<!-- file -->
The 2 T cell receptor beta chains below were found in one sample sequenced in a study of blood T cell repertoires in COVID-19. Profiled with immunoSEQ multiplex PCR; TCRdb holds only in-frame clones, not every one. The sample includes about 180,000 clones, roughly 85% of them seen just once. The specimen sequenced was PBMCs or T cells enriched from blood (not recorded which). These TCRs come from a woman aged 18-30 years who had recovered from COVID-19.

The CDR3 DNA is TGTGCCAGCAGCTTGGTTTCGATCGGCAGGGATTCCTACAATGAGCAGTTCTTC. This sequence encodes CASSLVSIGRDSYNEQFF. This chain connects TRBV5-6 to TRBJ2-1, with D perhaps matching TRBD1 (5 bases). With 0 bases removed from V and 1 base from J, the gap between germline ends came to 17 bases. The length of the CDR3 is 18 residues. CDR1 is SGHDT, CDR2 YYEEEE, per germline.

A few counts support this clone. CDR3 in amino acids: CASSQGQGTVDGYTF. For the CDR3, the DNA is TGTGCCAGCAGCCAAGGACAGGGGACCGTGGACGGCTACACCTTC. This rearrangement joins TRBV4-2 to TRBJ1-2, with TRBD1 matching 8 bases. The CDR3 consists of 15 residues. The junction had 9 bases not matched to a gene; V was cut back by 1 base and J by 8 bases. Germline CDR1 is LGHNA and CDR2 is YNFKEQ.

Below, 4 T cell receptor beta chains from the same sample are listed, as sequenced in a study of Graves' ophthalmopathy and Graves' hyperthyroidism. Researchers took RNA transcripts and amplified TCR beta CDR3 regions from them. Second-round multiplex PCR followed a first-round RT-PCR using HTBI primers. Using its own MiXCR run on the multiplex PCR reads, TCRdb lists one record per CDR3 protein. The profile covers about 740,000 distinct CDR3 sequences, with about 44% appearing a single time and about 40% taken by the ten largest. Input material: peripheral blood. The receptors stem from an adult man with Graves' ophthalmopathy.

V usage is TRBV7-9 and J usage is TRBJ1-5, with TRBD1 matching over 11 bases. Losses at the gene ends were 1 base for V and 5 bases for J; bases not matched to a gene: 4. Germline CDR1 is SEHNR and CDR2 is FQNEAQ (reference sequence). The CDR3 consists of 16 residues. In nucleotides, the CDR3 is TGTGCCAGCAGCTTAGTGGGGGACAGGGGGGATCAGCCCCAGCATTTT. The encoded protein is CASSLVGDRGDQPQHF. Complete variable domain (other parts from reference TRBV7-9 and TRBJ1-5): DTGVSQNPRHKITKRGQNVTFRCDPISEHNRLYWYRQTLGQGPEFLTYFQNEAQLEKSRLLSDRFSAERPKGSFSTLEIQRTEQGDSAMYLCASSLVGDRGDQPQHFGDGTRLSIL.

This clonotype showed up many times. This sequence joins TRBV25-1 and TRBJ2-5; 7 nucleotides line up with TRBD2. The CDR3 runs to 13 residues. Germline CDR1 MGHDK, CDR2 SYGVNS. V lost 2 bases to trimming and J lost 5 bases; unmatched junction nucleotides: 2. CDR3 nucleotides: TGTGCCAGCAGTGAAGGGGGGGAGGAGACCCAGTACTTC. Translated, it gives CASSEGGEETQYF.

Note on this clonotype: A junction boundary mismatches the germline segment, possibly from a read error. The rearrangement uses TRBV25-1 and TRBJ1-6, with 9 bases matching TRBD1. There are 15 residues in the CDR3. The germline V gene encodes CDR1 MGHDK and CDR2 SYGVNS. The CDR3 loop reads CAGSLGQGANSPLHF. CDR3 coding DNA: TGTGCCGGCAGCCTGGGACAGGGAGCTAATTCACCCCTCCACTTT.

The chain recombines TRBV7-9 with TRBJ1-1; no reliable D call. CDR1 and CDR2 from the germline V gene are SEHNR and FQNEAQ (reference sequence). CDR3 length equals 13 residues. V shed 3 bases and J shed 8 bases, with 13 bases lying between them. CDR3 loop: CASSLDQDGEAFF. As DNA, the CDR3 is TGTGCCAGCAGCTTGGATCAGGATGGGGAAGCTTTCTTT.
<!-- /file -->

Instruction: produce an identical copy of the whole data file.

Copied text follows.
The 2 T cell receptor beta chains below were found in one sample sequenced in a study of blood T cell repertoires in COVID-19. Profiled with immunoSEQ multiplex PCR; TCRdb holds only in-frame clones, not every one. The sample includes about 180,000 clones, roughly 85% of them seen just once. The specimen sequenced was PBMCs or T cells enriched from blood (not recorded which). These TCRs come from a woman aged 18-30 years who had recovered from COVID-19.

The CDR3 DNA is TGTGCCAGCAGCTTGGTTTCGATCGGCAGGGATTCCTACAATGAGCAGTTCTTC. This sequence encodes CASSLVSIGRDSYNEQFF. This chain connects TRBV5-6 to TRBJ2-1, with D perhaps matching TRBD1 (5 bases). With 0 bases removed from V and 1 base from J, the gap between germline ends came to 17 bases. The length of the CDR3 is 18 residues. CDR1 is SGHDT, CDR2 YYEEEE, per germline.

A few counts support this clone. CDR3 in amino acids: CASSQGQGTVDGYTF. For the CDR3, the DNA is TGTGCCAGCAGCCAAGGACAGGGGACCGTGGACGGCTACACCTTC. This rearrangement joins TRBV4-2 to TRBJ1-2, with TRBD1 matching 8 bases. The CDR3 consists of 15 residues. The junction had 9 bases not matched to a gene; V was cut back by 1 base and J by 8 bases. Germline CDR1 is LGHNA and CDR2 is YNFKEQ.

Below, 4 T cell receptor beta chains from the same sample are listed, as sequenced in a study of Graves' ophthalmopathy and Graves' hyperthyroidism. Researchers took RNA transcripts and amplified TCR beta CDR3 regions from them. Second-round multiplex PCR followed a first-round RT-PCR using HTBI primers. Using its own MiXCR run on the multiplex PCR reads, TCRdb lists one record per CDR3 protein. The profile covers about 740,000 distinct CDR3 sequences, with about 44% appearing a single time and about 40% taken by the ten largest. Input material: peripheral blood. The receptors stem from an adult man with Graves' ophthalmopathy.

V usage is TRBV7-9 and J usage is TRBJ1-5, with TRBD1 matching over 11 bases. Losses at the gene ends were 1 base for V and 5 bases for J; bases not matched to a gene: 4. Germline CDR1 is SEHNR and CDR2 is FQNEAQ (reference sequence). The CDR3 consists of 16 residues. In nucleotides, the CDR3 is TGTGCCAGCAGCTTAGTGGGGGACAGGGGGGATCAGCCCCAGCATTTT. The encoded protein is CASSLVGDRGDQPQHF. Complete variable domain (other parts from reference TRBV7-9 and TRBJ1-5): DTGVSQNPRHKITKRGQNVTFRCDPISEHNRLYWYRQTLGQGPEFLTYFQNEAQLEKSRLLSDRFSAERPKGSFSTLEIQRTEQGDSAMYLCASSLVGDRGDQPQHFGDGTRLSIL.

This clonotype showed up many times. This sequence joins TRBV25-1 and TRBJ2-5; 7 nucleotides line up with TRBD2. The CDR3 runs to 13 residues. Germline CDR1 MGHDK, CDR2 SYGVNS. V lost 2 bases to trimming and J lost 5 bases; unmatched junction nucleotides: 2. CDR3 nucleotides: TGTGCCAGCAGTGAAGGGGGGGAGGAGACCCAGTACTTC. Translated, it gives CASSEGGEETQYF.

Note on this clonotype: A junction boundary mismatches the germline segment, possibly from a read error. The rearrangement uses TRBV25-1 and TRBJ1-6, with 9 bases matching TRBD1. There are 15 residues in the CDR3. The germline V gene encodes CDR1 MGHDK and CDR2 SYGVNS. The CDR3 loop reads CAGSLGQGANSPLHF. CDR3 coding DNA: TGTGCCGGCAGCCTGGGACAGGGAGCTAATTCACCCCTCCACTTT.

The chain recombines TRBV7-9 with TRBJ1-1; no reliable D call. CDR1 and CDR2 from the germline V gene are SEHNR and FQNEAQ (reference sequence). CDR3 length equals 13 residues. V shed 3 bases and J shed 8 bases, with 13 bases lying between them. CDR3 loop: CASSLDQDGEAFF. As DNA, the CDR3 is TGTGCCAGCAGCTTGGATCAGGATGGGGAAGCTTTCTTT.